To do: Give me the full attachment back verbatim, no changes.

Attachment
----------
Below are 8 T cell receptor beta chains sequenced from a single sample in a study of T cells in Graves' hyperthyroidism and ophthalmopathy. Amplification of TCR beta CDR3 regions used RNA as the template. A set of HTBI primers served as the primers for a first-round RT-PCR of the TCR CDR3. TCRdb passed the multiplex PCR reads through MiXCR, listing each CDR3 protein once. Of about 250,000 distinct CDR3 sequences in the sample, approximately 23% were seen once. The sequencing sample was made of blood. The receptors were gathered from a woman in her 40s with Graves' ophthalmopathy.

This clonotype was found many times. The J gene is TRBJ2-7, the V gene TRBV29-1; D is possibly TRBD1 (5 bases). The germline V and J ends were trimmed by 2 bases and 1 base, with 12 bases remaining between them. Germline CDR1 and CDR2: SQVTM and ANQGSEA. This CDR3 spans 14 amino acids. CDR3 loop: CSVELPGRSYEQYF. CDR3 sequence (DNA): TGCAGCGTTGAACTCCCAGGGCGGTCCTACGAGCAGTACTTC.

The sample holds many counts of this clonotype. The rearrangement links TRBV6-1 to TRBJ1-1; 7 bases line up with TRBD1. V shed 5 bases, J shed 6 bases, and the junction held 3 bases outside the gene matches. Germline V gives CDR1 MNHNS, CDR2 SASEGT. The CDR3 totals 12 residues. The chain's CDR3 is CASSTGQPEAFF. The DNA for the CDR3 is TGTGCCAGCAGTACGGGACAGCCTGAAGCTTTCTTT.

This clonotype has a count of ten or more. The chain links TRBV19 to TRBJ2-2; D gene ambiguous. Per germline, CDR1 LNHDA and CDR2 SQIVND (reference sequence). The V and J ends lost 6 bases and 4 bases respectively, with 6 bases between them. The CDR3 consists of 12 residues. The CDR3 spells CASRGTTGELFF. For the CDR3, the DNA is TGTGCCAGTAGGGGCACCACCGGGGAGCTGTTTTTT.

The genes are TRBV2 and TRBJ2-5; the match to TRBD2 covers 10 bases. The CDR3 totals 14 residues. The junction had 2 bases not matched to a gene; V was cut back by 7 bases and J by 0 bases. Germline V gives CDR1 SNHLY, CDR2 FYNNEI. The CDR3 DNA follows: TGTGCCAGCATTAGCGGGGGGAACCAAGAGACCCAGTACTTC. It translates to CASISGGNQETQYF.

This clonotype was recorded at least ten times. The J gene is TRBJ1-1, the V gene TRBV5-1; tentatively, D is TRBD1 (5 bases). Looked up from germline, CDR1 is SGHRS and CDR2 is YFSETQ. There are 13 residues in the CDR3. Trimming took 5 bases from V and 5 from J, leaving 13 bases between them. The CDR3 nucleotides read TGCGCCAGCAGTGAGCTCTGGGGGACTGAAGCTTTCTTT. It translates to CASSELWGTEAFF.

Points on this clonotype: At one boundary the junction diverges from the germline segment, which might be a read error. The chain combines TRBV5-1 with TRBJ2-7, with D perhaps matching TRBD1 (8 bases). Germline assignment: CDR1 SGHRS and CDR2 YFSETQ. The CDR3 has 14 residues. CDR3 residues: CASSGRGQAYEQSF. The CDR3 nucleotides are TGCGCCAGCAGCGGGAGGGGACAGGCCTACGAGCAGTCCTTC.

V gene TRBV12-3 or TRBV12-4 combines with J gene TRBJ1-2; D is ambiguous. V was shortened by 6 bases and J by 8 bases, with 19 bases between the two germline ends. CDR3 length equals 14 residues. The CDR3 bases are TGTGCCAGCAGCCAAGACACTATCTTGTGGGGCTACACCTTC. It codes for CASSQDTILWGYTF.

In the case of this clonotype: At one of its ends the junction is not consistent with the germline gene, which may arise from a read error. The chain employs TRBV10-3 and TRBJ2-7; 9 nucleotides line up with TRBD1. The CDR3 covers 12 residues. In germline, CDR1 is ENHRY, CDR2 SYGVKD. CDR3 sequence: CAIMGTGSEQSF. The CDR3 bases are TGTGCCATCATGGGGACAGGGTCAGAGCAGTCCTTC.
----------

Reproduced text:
Below are 8 T cell receptor beta chains sequenced from a single sample in a study of T cells in Graves' hyperthyroidism and ophthalmopathy. Amplification of TCR beta CDR3 regions used RNA as the template. A set of HTBI primers served as the primers for a first-round RT-PCR of the TCR CDR3. TCRdb passed the multiplex PCR reads through MiXCR, listing each CDR3 protein once. Of about 250,000 distinct CDR3 sequences in the sample, approximately 23% were seen once. The sequencing sample was made of blood. The receptors were gathered from a woman in her 40s with Graves' ophthalmopathy.

This clonotype was found many times. The J gene is TRBJ2-7, the V gene TRBV29-1; D is possibly TRBD1 (5 bases). The germline V and J ends were trimmed by 2 bases and 1 base, with 12 bases remaining between them. Germline CDR1 and CDR2: SQVTM and ANQGSEA. This CDR3 spans 14 amino acids. CDR3 loop: CSVELPGRSYEQYF. CDR3 sequence (DNA): TGCAGCGTTGAACTCCCAGGGCGGTCCTACGAGCAGTACTTC.

The sample holds many counts of this clonotype. The rearrangement links TRBV6-1 to TRBJ1-1; 7 bases line up with TRBD1. V shed 5 bases, J shed 6 bases, and the junction held 3 bases outside the gene matches. Germline V gives CDR1 MNHNS, CDR2 SASEGT. The CDR3 totals 12 residues. The chain's CDR3 is CASSTGQPEAFF. The DNA for the CDR3 is TGTGCCAGCAGTACGGGACAGCCTGAAGCTTTCTTT.

This clonotype has a count of ten or more. The chain links TRBV19 to TRBJ2-2; D gene ambiguous. Per germline, CDR1 LNHDA and CDR2 SQIVND (reference sequence). The V and J ends lost 6 bases and 4 bases respectively, with 6 bases between them. The CDR3 consists of 12 residues. The CDR3 spells CASRGTTGELFF. For the CDR3, the DNA is TGTGCCAGTAGGGGCACCACCGGGGAGCTGTTTTTT.

The genes are TRBV2 and TRBJ2-5; the match to TRBD2 covers 10 bases. The CDR3 totals 14 residues. The junction had 2 bases not matched to a gene; V was cut back by 7 bases and J by 0 bases. Germline V gives CDR1 SNHLY, CDR2 FYNNEI. The CDR3 DNA follows: TGTGCCAGCATTAGCGGGGGGAACCAAGAGACCCAGTACTTC. It translates to CASISGGNQETQYF.

This clonotype was recorded at least ten times. The J gene is TRBJ1-1, the V gene TRBV5-1; tentatively, D is TRBD1 (5 bases). Looked up from germline, CDR1 is SGHRS and CDR2 is YFSETQ. There are 13 residues in the CDR3. Trimming took 5 bases from V and 5 from J, leaving 13 bases between them. The CDR3 nucleotides read TGCGCCAGCAGTGAGCTCTGGGGGACTGAAGCTTTCTTT. It translates to CASSELWGTEAFF.

Points on this clonotype: At one boundary the junction diverges from the germline segment, which might be a read error. The chain combines TRBV5-1 with TRBJ2-7, with D perhaps matching TRBD1 (8 bases). Germline assignment: CDR1 SGHRS and CDR2 YFSETQ. The CDR3 has 14 residues. CDR3 residues: CASSGRGQAYEQSF. The CDR3 nucleotides are TGCGCCAGCAGCGGGAGGGGACAGGCCTACGAGCAGTCCTTC.

V gene TRBV12-3 or TRBV12-4 combines with J gene TRBJ1-2; D is ambiguous. V was shortened by 6 bases and J by 8 bases, with 19 bases between the two germline ends. CDR3 length equals 14 residues. The CDR3 bases are TGTGCCAGCAGCCAAGACACTATCTTGTGGGGCTACACCTTC. It codes for CASSQDTILWGYTF.

In the case of this clonotype: At one of its ends the junction is not consistent with the germline gene, which may arise from a read error. The chain employs TRBV10-3 and TRBJ2-7; 9 nucleotides line up with TRBD1. The CDR3 covers 12 residues. In germline, CDR1 is ENHRY, CDR2 SYGVKD. CDR3 sequence: CAIMGTGSEQSF. The CDR3 bases are TGTGCCATCATGGGGACAGGGTCAGAGCAGTCCTTC.